The Semantic Layered Research Platform (SLRP, pronounced slurp) is the collective name for the family of software components produced by the IBM Advanced Technology group to utilize semantics throughout the application stack. We’ll be releasing these components to the open-source community over the next few months as we polish the initial versions of them and prepare supporting materials (examples, how-tos, documentation, …). This post is a summary of the components that we’ll be releasing, with a brief description of each.
What is Semantic Web? Why do we need it? What can we do with it? This cool video (about 7 minutes) offers the simplest description and covers a few aspects of the semantic web. We need more of these.
- Semantic Web is a layer on the existing web
- By adding additional data (referred to as metadata), applications can derive more meaningful data from the web
- It is a way to connect people and data
Eyal Oren also talks about the project he is working on – Semantic Desktop. Most of the existing semantic web literature focuses on how it works, the underlying technologies (like RDF, OWL). So it is nice to have a video where you get a non-technical explanation of what it is and what you can get out of it. Hope DERI will produce more of these videos.
9th June 2008
Yesterday I watched the this video Making Sense of the Semantic Web by Nova, a presentation at NextWeb conference. It talks about a lot more about the third generation of Web (3.0) and applications of Semantic Web with a brief description of underlying technologies. If you don’t like the term Semantic Web and want to pick another, Nova suggests “The Data Web”. While the current web is like a file system, the Semantic Web is a like a database, says Nova. Definitely worth watching this video. Nova suggests FOAF and SIOC as the starting points if you want to dip your toes into Semantic Web applications.
The SMOB client enables you to publish your microblog postings. It provides a web interface for entering new postings, stores the postings, and lets the aggregators of your choice know of each new posting.
The SMOB client complements the SMOB server, which lets you set up your own microblog aggregators.
A report from Deloitte discusses the upcoming talent crisis and some measures to combat it.
Within the next five to ten years, an alarming number of Baby Boomers are set to retire from both the private and public sectors. At the same time, it is anticipated that there will be fewer graduates with the right critical skill sets entering the marketplace. These converging events will result in an unprecedented talent shortage and skills gap.
Here is a graphic that depicts the expected workforce changes:
I think the opportunities to use technologies to improve life-long learning is great. We can start with the assumption that current and future generation will be extremely technology savvy. Leveraging Internet and new media to provide on-demand, incremental learning, building powerful learning communities and utilizing the social networking aspects in learning will become the norm.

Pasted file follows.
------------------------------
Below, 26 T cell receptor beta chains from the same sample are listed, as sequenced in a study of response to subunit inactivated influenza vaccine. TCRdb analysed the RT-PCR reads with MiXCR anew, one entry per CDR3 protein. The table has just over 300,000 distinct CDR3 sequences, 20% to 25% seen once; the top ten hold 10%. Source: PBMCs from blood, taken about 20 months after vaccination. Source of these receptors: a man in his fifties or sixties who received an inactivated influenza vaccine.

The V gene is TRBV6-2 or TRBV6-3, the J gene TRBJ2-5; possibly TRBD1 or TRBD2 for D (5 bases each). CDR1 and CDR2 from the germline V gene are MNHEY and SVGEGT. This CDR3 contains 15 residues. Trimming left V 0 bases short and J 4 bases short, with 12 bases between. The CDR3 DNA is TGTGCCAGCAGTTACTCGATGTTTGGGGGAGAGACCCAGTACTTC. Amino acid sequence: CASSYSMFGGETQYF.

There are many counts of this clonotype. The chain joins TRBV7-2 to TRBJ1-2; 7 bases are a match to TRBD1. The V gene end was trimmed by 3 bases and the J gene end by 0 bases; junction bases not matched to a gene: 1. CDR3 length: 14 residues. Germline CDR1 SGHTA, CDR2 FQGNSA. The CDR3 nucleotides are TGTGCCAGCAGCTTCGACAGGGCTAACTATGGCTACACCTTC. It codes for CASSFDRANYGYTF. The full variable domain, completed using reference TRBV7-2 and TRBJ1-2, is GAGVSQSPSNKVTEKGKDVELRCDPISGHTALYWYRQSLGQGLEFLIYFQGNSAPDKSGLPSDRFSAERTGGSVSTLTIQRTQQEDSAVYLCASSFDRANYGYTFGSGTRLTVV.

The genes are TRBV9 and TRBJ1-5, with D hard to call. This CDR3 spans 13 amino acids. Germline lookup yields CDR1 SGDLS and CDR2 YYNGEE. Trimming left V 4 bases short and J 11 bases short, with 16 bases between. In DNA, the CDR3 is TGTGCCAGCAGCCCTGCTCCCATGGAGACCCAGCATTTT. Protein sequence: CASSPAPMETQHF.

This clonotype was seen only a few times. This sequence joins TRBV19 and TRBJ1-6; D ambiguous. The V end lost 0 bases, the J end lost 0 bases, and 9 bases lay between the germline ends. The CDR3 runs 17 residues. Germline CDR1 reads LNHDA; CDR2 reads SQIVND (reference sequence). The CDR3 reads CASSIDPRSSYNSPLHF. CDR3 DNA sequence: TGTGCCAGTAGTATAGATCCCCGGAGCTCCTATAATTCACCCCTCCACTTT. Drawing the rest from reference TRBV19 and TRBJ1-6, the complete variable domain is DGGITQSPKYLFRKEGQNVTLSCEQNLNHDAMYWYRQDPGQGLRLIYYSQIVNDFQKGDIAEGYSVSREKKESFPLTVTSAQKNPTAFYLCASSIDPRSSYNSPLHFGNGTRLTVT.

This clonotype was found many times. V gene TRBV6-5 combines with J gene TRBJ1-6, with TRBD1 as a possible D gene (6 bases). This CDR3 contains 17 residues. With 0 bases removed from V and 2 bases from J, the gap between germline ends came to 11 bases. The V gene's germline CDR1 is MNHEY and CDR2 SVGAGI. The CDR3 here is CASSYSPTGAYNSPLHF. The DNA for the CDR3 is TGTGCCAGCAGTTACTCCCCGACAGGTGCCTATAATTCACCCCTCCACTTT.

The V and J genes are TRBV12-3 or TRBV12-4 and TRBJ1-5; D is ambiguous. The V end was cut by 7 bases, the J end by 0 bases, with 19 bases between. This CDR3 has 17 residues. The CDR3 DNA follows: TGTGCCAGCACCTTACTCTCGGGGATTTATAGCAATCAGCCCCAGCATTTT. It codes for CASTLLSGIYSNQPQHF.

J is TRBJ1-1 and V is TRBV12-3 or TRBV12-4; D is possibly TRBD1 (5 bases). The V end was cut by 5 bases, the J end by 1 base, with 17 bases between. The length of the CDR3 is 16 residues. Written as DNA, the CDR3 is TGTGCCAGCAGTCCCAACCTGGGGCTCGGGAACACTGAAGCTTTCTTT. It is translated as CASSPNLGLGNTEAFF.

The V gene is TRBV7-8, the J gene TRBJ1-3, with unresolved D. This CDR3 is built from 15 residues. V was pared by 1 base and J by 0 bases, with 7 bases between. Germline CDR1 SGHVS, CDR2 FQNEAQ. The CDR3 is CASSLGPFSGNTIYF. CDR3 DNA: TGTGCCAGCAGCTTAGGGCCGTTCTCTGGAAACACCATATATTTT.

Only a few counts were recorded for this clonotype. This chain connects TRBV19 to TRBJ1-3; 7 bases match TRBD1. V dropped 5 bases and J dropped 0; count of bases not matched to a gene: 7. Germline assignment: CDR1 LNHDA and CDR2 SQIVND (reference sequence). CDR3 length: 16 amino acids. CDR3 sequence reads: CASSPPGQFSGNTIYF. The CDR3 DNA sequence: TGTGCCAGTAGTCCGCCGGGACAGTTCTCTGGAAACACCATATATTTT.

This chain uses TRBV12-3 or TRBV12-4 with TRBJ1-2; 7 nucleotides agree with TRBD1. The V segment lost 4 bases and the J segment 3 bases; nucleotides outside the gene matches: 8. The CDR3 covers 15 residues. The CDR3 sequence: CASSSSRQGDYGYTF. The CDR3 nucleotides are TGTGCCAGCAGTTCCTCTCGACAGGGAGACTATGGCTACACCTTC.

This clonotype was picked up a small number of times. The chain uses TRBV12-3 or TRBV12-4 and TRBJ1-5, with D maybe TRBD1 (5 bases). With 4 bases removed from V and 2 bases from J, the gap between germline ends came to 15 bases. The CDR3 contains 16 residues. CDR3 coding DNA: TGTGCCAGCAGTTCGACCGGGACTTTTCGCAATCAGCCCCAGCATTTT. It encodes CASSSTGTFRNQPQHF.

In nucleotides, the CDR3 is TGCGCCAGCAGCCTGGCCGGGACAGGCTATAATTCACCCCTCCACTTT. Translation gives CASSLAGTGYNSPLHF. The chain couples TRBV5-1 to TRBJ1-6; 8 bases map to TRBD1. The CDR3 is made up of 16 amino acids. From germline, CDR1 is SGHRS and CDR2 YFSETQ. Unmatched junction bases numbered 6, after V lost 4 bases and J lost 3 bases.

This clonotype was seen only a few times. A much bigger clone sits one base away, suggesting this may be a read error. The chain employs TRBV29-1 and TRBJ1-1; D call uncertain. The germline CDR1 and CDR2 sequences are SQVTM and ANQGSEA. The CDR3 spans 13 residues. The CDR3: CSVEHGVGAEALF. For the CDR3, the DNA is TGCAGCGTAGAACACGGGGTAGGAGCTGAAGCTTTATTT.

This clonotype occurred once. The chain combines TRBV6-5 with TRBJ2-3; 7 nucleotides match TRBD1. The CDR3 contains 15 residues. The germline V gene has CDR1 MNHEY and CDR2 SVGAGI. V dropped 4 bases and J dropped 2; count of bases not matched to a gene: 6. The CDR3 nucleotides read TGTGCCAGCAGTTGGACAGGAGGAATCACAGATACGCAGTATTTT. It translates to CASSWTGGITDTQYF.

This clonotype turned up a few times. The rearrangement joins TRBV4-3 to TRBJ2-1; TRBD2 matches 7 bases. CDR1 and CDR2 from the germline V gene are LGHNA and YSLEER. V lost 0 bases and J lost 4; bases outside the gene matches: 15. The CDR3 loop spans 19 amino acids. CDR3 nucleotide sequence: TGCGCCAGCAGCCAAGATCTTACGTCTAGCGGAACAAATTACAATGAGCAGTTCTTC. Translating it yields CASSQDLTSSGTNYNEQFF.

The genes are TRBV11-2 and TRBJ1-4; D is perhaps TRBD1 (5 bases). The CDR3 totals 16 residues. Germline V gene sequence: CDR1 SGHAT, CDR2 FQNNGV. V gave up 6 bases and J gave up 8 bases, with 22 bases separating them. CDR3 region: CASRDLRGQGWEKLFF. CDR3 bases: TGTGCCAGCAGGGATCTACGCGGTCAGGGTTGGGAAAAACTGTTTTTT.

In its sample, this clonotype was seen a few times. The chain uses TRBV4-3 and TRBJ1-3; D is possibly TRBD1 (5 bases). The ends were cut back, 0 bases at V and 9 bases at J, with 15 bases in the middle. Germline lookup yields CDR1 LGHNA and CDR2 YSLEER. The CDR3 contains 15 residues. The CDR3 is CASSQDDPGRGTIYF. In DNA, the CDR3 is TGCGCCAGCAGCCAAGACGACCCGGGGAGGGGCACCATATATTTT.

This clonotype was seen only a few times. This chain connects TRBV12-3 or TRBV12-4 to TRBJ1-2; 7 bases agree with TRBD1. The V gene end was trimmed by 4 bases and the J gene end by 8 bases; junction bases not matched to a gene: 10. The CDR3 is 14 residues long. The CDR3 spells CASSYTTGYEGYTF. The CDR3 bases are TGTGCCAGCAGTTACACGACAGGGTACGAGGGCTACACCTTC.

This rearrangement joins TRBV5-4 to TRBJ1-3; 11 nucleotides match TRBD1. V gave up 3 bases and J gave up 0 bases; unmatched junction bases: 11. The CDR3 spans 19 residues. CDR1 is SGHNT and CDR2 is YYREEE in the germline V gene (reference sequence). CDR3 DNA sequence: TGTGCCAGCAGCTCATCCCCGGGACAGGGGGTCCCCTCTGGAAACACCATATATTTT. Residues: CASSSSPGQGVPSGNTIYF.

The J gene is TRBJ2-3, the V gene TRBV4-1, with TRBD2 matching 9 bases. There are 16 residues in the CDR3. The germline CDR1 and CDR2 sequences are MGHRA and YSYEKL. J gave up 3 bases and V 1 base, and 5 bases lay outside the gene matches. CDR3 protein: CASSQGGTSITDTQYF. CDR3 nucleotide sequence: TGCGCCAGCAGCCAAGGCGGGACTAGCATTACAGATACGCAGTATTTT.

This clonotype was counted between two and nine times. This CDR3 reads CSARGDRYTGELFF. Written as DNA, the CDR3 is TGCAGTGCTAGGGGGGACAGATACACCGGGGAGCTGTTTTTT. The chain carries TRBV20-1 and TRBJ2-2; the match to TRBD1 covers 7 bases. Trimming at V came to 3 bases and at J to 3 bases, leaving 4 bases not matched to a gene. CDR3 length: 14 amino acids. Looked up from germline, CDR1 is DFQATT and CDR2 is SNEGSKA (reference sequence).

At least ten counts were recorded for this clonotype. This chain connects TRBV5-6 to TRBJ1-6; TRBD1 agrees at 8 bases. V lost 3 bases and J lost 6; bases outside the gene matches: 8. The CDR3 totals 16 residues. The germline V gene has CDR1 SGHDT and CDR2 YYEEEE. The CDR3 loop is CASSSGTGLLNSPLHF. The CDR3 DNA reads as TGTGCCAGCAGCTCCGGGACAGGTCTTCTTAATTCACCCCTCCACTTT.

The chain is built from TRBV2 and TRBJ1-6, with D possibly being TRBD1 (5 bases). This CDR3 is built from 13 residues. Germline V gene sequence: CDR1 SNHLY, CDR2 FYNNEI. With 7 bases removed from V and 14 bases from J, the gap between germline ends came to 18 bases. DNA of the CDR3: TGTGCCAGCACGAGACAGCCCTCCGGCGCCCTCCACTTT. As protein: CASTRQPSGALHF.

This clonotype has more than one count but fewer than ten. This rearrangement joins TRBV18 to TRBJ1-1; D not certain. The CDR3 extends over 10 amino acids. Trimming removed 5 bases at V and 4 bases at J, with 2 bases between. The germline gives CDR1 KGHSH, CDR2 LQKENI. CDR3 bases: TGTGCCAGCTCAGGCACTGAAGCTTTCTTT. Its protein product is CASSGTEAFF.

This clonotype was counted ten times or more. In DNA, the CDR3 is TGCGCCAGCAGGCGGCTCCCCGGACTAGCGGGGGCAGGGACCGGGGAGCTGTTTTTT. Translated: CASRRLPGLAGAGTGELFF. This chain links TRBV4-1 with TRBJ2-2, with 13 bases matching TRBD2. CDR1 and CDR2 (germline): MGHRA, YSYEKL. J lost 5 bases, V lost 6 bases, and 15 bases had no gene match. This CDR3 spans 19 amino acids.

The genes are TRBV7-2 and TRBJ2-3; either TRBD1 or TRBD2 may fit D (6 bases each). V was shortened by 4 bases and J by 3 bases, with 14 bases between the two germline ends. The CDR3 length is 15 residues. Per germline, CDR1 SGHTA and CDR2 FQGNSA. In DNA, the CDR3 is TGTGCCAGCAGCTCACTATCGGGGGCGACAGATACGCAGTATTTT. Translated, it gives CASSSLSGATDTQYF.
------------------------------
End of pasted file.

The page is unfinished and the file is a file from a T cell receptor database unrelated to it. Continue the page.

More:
We are working on a collaboratory for Product based Learning. The participants in this collaboratory, actually build software products at every stage of learning. We decided to do this since many of the schools do not teach programming in the context of building something useful. A developer needs to learn more than just coding. By making them build products that others can use, we increase their visibility to real life issues as developers.
Almost every writng on How People Learn talks about Learning by doing as the most effective learning strategy.
- Having a specific problem to solve provides a context for learning.
- Alternative (and more elegant ways) to solve the problems show the power of different styles of programming.
- Product based learning also involves people. This allows them to remember what they learn since they are actually applying.
- Having something you built being used by others provides a greater incentive to make it better. It teaches something that they can never learn in simulated situations.
Our collaboratory is not about content. There is enough content on the web for people to use. What we plan to provide are some ideas for building products, identify skills required to build them, provide mentoring. A learner of the academy will start with a simple individual project and progress to team centric efforts. Here are some ideas on how they can progress from simple projects to more complex ones.
There are several good web component frameworks. Google’s Gadgets, Microsoft’s Live components, Yahoo’s widgets are just a few. When you write components for any of these platforms, you also learn a lot about developing web applications. You can learn from some of the cool components that already exist.
Mashups are the easiest way to glue together something cool. But building mashups also teach developers how to reuse webservice and build on top of services already built by others. The instant gratification of producing workable, usable applications by simply layering on top of services will be one of the most rewarding aspects of learning.
Building some real-world web services (lightweight services)
In this stage, developers move from being consumers of services to providers of service. They will learn how to design services, how to test them and build a few sample mashups that others can learn and use.